An organization, department, agency, or team cannot thrive in the midst of change and disruption if the leadership team is experiencing unnecessary turbulence due to personality clashes or negative behaviors. Yet the reality is that many leadership teams are experiencing these types of issues. I recently had the privilege of interviewing Gary Garfield and Liz Weber for my new podcast season, Becoming Unassailable. Gary is the former CEO of Bridgestone Americas, while Liz is a well regarded consultant who has written ten leadership books and has worked with organizations and leadership teams in over 20 countries. In this article, I will share three pieces of advice from these conversations to address these issues on your team.
Interestingly, these steps are not to go and address the behavior. These are almost pre-requisites to addressing the behavior. You’ll see what I mean…
[Note: for the purposes of this article, I am using the term “organization” in a general sense to refer to an entire company or agency, a department, a division, or group.]
Create a Cultural Lever
Your organization needs a lever to drive cultural change throughout the organization. Wanting to change the culture doesn’t change the culture. Creating an initiative to change the culture doesn’t change the culture. There must be a rallying point that makes changing the culture matter.
When Gary Garfield became the CEO of Bridgestone Americas, the company was under threat by underpriced tires from Asia and their financial performance was suffering as a result. Gary rallied the company around the cultural lever of becoming the most innovative company in their industry. After diving into what innovation actually meant, he asked his top leaders the question, “do you think our culture will allow us to do what this gentleman just described?” The answer, of course, was no. Gary put it to his leaders to decide on the cultural blueprint that Bridgestone needed to be the most innovative company in their industries. The leaders came up with four pillars that were embraced and driven by every segment of the company.
In my own work with executive and leadership teams, I use Patrick Lencioni’s thematic goal model, which is very similar to the concept of a cultural lever. Lencioni’s model provides a great framework to actually put this into practice.
Know the Fundamental Why
Liz Weber takes a similar approach. She says that before you can deal with the personality clashes, there has to be a fundamental thread that holds all of us together. We can’t do this apart from each other and we have to believe in why this entity exists and the work that’s being done. To me, this is similar to a cultural lever, but a little different. This gets to why we are doing this work in the first place. How can we work together if we each don’t a) have the same answer for why we are doing this work and b) believe in it?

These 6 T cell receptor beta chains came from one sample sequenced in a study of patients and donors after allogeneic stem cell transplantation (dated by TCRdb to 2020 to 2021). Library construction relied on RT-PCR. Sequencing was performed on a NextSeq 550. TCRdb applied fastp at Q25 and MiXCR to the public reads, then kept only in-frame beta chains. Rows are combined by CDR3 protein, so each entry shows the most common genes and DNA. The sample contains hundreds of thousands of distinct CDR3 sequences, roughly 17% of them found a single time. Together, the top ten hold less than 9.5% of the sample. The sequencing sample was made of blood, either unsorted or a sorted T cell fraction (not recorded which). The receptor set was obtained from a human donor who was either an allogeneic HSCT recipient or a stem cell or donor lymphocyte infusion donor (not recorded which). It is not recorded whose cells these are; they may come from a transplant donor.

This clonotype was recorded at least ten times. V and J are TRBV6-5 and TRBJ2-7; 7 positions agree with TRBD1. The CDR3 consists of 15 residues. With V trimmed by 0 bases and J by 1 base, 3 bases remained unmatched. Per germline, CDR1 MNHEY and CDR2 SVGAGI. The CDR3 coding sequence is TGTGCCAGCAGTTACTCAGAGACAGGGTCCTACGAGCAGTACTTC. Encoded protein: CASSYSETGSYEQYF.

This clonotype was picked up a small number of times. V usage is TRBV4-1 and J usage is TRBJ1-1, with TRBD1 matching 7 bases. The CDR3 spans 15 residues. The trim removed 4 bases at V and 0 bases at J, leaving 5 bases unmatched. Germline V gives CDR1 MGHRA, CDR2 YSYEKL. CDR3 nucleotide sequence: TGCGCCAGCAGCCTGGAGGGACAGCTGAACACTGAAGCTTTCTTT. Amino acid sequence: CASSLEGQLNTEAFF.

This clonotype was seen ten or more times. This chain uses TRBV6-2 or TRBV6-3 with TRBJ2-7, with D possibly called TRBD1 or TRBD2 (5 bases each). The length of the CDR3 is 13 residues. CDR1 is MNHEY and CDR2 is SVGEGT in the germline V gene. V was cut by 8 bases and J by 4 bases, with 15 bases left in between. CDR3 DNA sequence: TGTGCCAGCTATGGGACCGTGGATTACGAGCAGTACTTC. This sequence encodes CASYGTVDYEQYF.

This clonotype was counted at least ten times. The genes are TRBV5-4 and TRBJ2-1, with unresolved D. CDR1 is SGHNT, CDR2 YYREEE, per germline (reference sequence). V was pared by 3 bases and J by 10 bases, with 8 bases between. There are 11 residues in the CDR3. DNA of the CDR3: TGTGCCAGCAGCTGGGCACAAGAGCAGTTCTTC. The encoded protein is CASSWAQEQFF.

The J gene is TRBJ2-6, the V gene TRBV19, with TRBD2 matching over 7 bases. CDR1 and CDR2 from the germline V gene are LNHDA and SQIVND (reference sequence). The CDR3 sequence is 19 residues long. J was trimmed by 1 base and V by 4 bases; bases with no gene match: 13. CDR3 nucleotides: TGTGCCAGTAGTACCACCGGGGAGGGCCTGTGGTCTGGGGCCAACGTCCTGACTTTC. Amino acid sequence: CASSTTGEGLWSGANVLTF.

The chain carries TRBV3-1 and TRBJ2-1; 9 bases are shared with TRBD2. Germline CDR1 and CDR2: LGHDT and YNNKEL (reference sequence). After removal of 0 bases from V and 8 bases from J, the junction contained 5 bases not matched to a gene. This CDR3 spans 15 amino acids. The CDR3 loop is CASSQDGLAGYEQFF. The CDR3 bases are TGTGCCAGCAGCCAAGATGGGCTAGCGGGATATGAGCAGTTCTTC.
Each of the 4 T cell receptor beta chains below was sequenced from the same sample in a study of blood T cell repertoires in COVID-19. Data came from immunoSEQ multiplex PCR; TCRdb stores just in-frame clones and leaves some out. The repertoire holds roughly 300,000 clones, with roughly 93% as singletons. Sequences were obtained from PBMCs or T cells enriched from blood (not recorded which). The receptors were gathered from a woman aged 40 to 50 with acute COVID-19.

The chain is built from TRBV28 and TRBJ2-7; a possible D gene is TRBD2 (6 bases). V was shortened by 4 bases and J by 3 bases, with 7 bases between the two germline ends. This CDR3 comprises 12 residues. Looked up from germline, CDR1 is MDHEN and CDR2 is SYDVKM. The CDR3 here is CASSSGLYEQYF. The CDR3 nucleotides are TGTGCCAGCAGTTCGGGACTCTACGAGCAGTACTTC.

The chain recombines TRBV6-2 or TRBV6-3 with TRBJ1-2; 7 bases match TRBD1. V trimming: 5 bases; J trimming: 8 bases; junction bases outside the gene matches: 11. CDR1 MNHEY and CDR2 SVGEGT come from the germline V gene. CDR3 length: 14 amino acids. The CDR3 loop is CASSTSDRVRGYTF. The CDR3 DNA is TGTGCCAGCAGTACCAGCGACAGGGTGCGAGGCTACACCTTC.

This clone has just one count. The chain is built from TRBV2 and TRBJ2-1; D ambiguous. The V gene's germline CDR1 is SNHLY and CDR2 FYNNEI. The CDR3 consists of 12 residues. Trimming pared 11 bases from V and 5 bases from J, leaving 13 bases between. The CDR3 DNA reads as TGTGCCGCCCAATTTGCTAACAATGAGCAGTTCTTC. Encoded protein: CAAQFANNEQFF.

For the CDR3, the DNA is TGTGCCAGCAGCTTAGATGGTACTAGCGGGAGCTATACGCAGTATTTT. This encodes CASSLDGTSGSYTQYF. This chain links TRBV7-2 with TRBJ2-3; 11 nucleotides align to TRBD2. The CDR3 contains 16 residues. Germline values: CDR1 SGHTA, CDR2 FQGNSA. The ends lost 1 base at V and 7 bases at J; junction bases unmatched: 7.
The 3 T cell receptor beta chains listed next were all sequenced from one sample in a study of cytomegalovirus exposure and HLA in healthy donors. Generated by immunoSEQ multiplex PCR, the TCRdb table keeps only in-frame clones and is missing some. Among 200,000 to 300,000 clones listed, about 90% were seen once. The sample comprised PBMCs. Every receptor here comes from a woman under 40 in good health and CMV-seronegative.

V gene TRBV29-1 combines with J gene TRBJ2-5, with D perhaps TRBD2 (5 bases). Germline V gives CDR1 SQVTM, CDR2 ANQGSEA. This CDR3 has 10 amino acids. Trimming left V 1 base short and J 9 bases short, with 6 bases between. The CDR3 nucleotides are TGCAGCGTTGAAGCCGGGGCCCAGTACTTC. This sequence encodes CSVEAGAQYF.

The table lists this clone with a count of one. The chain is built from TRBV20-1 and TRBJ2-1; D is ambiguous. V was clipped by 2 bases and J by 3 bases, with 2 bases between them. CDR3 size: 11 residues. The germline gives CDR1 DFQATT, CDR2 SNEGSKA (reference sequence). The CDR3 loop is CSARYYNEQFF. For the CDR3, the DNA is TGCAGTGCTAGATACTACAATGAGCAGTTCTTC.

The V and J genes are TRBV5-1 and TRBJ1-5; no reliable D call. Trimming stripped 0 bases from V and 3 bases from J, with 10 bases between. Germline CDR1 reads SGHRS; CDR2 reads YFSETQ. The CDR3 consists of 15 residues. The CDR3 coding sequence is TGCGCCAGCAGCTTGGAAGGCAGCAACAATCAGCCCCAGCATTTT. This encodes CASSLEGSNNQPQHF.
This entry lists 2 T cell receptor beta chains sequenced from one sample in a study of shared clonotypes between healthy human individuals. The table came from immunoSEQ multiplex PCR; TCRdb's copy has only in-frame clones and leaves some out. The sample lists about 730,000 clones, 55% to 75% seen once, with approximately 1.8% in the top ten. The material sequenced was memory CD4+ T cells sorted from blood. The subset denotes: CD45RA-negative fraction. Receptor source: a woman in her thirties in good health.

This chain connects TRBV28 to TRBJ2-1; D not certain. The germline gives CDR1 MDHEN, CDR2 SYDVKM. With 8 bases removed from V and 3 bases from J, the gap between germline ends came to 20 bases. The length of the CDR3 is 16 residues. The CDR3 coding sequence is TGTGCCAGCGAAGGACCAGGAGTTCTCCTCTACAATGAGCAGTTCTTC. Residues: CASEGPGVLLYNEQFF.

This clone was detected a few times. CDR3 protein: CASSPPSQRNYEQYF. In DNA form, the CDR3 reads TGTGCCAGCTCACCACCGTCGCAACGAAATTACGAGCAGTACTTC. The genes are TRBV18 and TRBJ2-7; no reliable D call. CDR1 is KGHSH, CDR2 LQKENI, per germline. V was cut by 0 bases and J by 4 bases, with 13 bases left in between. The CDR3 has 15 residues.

Some examples of why statements that I have used in my keynote presentations include:
- Southwest Airlines: democratizing air travel
- A coffee shop I visited recently: improve mental health for its customers
- An engineering company: Project management is going to be the strength of our company
- A government agency: we are going to outcompete the private sector
The key is not the specific why but that everyone knows and believes in the why.
Clarify What Is Needed from a Cultural Perspective
Liz Weber goes on to talk about simply having the conversation around what our team culture needs to be and answering the right questions:
- What type of team do we want to become?
- What is needed from each of us as team members? What is needed from Mark, Enrique, Liz, Damon, etc.?
This isn’t complicated. It is taking the time to have the conversation. Too much of our time is spent back-to-back fighting everyday battles. Technically, we’re on a team, but in reality we feel isolated and disconnected doing our own work. To borrow a marriage analogy from Larry Kaiser, we need to face to face time to do the work of being a team, which means having these types of conversations.
What I love about these pieces of advice is that they don’t start with “go and address the behavior.” Do we need to address behaviors? Of course! But that is sort of putting a band-aid on the problem instead of getting clarity on the why and the culture. We need to provide a reason for us to pull together. We need something to pursue together. Otherwise, why should we put aside our differences and work together? Then, if someone isn’t living up to that new expectation, it’s easy to call them up to the new standard.
Want to Hear More?
Listen to the first two episodes of the new Becoming Unassailable podcast season, including my interview with Liz. My interview with Gary will be published next week, followed by several more interviews.
Book a 30 minute consult call with Mark to discuss what your leadership team needs to thrive in change and disruption.